Arthur Kent wants $1.2M from Postmedia for defamation legal fees
Judge ordered $200K payment for 2008 Postmedia article on former journalist
Arthur Kent wants Postmedia to pay $1.2 million in legal bills following an eight-year saga that ended earlier this year with a Calgary judge finding Canada's largest newspaper chain, and its columnist Don Martin, defamed the former war correspondent in a 2008 article.
"Access to justice has a price and it's a high one," said Kent.
Postmedia has already paid $260,000 to Kent in damages and interest but Kent's lawyer Michael Bates argued Thursday afternoon that Postmedia should pay his client's legal bills.
The newspaper chain says Kent should only awarded about $90,000.
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In June, Justice Jo'Anne Strekaf found Kent suffered "substantial distress and damage as a result of the defamatory factual statements" and awarded him $200,000 in general damages — $150,000 in general damages from Martin and Postmedia and another $50,000 from Postmedia for continuing to keep Martin's column online, plus about $60,000 in interest.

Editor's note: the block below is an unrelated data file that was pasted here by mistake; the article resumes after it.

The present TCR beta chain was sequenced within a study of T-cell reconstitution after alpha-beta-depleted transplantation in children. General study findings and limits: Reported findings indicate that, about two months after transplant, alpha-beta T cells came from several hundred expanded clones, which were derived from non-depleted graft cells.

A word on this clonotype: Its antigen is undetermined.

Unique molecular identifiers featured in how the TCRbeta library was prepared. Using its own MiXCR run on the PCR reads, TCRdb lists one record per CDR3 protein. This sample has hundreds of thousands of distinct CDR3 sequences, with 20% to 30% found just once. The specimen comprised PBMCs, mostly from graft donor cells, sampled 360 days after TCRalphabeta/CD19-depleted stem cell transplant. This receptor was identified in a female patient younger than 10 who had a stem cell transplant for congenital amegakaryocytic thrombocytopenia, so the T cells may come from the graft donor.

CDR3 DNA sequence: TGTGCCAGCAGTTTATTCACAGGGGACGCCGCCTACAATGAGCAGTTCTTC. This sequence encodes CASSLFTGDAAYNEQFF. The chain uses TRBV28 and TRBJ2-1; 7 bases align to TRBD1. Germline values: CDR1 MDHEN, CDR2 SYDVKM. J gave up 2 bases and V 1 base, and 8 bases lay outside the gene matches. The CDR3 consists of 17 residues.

The article was written during Kent's failed bid for a seat as a Progressive Conservative in the 2008 Alberta election.
In the column, Kent was described as having an oversized ego and an unorganized and incompetent campaign. He claimed that article injured his reputation, character and credibility.
Kent was nicknamed the "Scud Stud" for his reporting for the American network NBC during the Persian Gulf War. In 2008, Martin, who was a columnist for the National Post at the time, wrote about Kent's campaign in the riding of Calgary-Currie in which he referred to Kent as the "Scud Dud."
Postmedia argued Kent's proposed legal costs are unreasonable and that Kent was, in part, to blame for the duration of the legal proceedings.
"There's no doubt the extension ... was a direct factor of the manner in which the plaintiff carried out the lawsuit," said Postmedia lawyer, Brent Mescall.
Another factor that should keep the judge from awarding Kent $1.2 million was that Postmedia was not found to have malice in publishing the article.
'I could almost be accused of trying to protect them from themselves'
On Thursday, Strekaf also heard an application by Kent to have a permanent injunction ordered that would see Postmedia and Martin banned from ever posting the 2008 article.
"My goodness, I could almost be accused of trying to protect them from themselves," said Kent.
But Postmedia lawyers argued the defamatory article has not been accessible to the public since 2012 so there was no need for a permanent injunction.
"There is no evidence ... that there would be any republishing of the article," said Mescall.
Arguments did not finish on Thursday and will continue next week.